The New Super Mario World
Technically, as noted above, the title is Captain N: The Game Master And The New Super Mario World, which aired as season three of Captain N in 1991. The show featured all the voice actors from The Adventures Of Super Mario Bros. 3. However, to remain aligned with the game the series was based on, Toad was removed. What's odd is that he was replaced by an all new, and unrelated character, Oogtar.
Unlike prior series, there was no copyrighted music utilized during any of the episodes. Meaning the unaltered originals could be re-run in syndication, as well as not impact any future home video releases.
Due to the time frame in which it aired, the show is impacted by the Children's Television Act. Basically, the show had to meet certain education restriction in order to apply for license renewals, and also limit direct advertising towards youngsters.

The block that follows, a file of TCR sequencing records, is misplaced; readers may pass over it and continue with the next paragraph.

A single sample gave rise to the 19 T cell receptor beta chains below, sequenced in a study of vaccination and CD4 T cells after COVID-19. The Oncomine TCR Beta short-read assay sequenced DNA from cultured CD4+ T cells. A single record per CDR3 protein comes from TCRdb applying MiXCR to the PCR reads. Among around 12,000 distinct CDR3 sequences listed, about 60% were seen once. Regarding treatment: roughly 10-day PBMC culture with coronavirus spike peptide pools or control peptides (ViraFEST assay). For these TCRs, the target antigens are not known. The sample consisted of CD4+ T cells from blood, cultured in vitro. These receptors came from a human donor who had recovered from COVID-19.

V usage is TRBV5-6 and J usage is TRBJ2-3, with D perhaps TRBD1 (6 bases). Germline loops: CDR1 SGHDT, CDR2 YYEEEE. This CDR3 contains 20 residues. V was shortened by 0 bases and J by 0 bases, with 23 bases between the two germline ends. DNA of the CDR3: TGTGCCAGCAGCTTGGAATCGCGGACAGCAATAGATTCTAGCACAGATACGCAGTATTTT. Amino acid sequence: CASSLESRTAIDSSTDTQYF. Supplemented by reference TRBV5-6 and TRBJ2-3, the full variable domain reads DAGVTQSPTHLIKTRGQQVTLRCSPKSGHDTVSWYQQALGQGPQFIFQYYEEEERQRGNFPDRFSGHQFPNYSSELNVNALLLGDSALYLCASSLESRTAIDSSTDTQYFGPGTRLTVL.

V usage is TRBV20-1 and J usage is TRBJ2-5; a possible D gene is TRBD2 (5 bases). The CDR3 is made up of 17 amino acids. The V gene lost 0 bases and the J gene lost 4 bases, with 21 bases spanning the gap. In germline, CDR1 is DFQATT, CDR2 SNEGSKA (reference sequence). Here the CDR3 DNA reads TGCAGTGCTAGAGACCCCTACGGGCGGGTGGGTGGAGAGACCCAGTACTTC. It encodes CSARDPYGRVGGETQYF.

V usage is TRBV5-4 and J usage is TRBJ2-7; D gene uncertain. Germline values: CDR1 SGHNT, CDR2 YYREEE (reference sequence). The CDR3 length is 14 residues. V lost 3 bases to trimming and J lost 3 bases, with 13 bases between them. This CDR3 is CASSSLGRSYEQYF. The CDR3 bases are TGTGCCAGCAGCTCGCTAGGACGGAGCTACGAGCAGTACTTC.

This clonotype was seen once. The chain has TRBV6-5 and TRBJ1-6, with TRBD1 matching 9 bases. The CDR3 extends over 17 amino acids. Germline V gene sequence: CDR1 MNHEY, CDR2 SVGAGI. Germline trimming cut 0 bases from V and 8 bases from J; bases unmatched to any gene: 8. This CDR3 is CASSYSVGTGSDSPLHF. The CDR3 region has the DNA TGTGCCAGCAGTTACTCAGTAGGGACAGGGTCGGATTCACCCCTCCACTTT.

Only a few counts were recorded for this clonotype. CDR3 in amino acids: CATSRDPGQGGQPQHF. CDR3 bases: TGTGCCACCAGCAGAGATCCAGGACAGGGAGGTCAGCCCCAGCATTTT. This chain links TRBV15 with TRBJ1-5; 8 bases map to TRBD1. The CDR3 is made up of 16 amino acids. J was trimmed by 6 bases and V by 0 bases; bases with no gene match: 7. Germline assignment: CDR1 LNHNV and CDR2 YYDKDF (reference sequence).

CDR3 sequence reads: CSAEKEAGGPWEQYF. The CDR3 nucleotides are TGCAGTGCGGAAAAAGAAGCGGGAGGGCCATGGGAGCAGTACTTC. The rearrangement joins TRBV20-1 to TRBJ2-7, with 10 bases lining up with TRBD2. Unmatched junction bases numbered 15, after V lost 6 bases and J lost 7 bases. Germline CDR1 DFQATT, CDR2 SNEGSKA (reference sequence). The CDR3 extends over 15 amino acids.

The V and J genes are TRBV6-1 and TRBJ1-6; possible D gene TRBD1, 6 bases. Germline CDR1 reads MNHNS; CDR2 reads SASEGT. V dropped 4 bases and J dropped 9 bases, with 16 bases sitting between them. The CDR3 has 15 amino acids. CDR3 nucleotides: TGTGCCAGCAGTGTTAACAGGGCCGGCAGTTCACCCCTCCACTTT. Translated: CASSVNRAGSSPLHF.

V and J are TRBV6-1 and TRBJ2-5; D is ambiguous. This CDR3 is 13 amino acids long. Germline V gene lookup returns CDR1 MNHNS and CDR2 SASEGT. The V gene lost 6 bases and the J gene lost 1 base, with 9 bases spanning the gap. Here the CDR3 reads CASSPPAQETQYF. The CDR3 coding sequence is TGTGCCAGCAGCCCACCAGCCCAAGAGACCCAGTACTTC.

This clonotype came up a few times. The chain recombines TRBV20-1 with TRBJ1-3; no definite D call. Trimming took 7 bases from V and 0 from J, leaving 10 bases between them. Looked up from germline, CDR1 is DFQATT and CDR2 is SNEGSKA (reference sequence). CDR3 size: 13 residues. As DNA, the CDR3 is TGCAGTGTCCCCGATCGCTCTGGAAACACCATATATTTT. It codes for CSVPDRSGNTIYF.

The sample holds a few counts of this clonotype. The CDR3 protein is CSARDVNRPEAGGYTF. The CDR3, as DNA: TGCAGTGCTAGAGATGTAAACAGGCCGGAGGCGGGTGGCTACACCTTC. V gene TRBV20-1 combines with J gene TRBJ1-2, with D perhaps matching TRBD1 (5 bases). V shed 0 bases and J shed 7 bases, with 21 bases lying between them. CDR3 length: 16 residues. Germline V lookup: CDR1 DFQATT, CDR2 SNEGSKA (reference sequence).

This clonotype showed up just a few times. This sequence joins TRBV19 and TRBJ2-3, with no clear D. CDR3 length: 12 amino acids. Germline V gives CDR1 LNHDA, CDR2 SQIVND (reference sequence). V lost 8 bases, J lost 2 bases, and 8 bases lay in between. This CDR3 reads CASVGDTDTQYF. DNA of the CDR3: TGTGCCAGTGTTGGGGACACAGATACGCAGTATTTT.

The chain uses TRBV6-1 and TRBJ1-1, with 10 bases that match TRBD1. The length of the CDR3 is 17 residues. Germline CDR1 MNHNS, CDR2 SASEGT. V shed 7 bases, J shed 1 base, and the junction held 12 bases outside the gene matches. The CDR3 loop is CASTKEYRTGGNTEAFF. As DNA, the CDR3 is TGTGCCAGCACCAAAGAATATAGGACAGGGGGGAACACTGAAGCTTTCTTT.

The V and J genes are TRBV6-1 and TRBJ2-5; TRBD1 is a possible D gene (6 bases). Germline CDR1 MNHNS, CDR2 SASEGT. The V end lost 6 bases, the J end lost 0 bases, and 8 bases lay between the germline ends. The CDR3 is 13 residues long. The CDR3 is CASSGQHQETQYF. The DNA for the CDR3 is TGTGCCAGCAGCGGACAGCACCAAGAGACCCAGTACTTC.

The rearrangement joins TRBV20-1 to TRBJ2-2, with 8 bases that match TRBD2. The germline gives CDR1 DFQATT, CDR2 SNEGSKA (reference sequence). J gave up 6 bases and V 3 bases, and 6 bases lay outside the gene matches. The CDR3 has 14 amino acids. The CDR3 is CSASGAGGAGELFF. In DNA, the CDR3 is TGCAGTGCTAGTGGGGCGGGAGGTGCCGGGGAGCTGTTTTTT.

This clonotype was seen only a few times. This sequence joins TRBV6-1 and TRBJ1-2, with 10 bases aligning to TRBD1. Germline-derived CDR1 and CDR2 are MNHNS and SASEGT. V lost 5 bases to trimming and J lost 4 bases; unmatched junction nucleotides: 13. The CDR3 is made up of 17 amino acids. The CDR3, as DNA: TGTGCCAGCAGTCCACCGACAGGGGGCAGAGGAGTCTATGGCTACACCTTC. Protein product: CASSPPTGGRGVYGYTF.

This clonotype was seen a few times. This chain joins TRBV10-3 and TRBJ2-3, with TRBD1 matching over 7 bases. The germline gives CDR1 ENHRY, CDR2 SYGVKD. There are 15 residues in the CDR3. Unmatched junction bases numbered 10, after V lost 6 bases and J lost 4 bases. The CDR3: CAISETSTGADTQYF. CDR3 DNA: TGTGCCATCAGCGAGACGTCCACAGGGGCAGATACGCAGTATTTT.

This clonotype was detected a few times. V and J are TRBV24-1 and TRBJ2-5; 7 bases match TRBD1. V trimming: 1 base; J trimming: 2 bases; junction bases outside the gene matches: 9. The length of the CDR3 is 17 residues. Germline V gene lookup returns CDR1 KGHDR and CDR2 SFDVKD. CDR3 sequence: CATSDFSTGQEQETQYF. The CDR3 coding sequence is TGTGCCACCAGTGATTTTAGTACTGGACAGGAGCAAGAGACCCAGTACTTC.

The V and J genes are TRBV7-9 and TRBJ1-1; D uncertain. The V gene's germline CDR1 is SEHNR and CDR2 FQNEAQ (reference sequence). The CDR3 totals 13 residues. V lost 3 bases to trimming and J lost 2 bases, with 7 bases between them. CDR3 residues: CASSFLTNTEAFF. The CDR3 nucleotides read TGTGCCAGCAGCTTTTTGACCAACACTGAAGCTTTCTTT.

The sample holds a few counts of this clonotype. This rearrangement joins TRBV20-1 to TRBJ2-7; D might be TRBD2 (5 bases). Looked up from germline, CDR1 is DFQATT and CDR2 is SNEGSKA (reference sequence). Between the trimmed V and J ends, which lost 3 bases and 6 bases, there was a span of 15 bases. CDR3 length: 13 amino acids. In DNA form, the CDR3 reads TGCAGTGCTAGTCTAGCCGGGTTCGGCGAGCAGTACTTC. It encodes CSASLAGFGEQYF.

As noted above, Shout Factory released the entire series with the Captain N episodes in 2007. What's interesting about this is that the copyright factor seems to have been forget shortly thereafter, as NCircle would later release just the Super Mario World episodes as their own DVD set in 2012.
Where I think the entire package of these DVD's has an advantage to other cartoons released these days is their overall spectrum of appeal. On one hand, you have 80's cartoon fans who will buy up pretty much any title they can get their hands on. Meanwhile, on the other hand, there is also a lot of appeal to vintage video game collectors. Then there's people like me who have an appreciation for both vintage cartoons and games, making it a win / win across the board.